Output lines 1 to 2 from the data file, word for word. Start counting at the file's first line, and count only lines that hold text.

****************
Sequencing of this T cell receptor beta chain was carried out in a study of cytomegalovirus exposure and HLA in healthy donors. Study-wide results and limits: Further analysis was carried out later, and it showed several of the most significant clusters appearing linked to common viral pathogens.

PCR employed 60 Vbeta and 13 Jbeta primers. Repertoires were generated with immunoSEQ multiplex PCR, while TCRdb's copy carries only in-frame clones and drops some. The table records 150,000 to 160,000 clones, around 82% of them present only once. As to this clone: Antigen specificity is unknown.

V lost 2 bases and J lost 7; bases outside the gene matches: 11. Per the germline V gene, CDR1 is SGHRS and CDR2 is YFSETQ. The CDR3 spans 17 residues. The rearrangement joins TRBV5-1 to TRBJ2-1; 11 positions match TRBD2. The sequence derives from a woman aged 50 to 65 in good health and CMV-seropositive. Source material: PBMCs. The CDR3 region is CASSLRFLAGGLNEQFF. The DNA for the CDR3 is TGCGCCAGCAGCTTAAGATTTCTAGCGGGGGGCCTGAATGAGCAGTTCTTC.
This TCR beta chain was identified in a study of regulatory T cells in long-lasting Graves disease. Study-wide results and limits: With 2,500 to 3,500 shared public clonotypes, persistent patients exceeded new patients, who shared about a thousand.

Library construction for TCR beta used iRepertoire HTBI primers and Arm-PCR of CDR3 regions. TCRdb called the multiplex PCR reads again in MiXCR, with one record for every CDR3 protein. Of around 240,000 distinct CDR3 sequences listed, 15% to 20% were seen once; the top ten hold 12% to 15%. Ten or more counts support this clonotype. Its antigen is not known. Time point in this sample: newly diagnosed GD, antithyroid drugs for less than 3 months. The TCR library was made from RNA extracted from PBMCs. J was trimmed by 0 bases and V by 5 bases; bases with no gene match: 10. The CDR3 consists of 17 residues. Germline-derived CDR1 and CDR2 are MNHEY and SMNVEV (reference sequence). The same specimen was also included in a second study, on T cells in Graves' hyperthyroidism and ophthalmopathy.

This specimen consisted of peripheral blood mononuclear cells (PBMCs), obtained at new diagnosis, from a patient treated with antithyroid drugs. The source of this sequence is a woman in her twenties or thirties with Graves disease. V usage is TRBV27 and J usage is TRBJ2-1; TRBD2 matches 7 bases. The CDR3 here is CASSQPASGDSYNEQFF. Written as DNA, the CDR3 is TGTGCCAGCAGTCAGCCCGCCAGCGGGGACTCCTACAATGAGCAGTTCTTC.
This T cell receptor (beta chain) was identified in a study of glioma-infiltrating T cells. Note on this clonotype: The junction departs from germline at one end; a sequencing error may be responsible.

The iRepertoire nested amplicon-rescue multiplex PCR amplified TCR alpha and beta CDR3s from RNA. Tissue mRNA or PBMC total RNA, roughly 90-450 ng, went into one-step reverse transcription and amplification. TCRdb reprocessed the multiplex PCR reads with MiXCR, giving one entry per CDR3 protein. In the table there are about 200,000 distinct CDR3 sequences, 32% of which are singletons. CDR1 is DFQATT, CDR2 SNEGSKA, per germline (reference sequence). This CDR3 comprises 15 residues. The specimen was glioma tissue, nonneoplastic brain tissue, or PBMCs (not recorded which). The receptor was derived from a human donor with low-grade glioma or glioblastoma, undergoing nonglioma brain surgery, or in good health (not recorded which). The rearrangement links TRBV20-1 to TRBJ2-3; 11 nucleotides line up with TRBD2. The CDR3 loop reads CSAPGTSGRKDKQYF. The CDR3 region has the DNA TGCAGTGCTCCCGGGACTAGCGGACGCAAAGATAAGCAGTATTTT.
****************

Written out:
Sequencing of this T cell receptor beta chain was carried out in a study of cytomegalovirus exposure and HLA in healthy donors. Study-wide results and limits: Further analysis was carried out later, and it showed several of the most significant clusters appearing linked to common viral pathogens.

PCR employed 60 Vbeta and 13 Jbeta primers. Repertoires were generated with immunoSEQ multiplex PCR, while TCRdb's copy carries only in-frame clones and drops some. The table records 150,000 to 160,000 clones, around 82% of them present only once. As to this clone: Antigen specificity is unknown.